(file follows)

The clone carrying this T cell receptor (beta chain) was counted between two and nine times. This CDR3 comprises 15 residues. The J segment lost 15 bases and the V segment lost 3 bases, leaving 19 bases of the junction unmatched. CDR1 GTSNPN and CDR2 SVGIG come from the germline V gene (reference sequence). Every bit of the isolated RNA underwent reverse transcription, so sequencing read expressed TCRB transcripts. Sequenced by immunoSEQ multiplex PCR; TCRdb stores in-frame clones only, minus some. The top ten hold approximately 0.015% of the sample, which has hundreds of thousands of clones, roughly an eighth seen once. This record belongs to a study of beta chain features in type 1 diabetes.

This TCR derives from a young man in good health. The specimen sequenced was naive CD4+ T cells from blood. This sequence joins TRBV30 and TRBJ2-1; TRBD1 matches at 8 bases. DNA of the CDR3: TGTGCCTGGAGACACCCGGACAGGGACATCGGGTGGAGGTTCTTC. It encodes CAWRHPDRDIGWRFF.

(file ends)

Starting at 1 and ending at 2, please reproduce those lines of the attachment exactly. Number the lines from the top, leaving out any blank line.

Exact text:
The clone carrying this T cell receptor (beta chain) was counted between two and nine times. This CDR3 comprises 15 residues. The J segment lost 15 bases and the V segment lost 3 bases, leaving 19 bases of the junction unmatched. CDR1 GTSNPN and CDR2 SVGIG come from the germline V gene (reference sequence). Every bit of the isolated RNA underwent reverse transcription, so sequencing read expressed TCRB transcripts. Sequenced by immunoSEQ multiplex PCR; TCRdb stores in-frame clones only, minus some. The top ten hold approximately 0.015% of the sample, which has hundreds of thousands of clones, roughly an eighth seen once. This record belongs to a study of beta chain features in type 1 diabetes.

This TCR derives from a young man in good health. The specimen sequenced was naive CD4+ T cells from blood. This sequence joins TRBV30 and TRBJ2-1; TRBD1 matches at 8 bases. DNA of the CDR3: TGTGCCTGGAGACACCCGGACAGGGACATCGGGTGGAGGTTCTTC. It encodes CAWRHPDRDIGWRFF.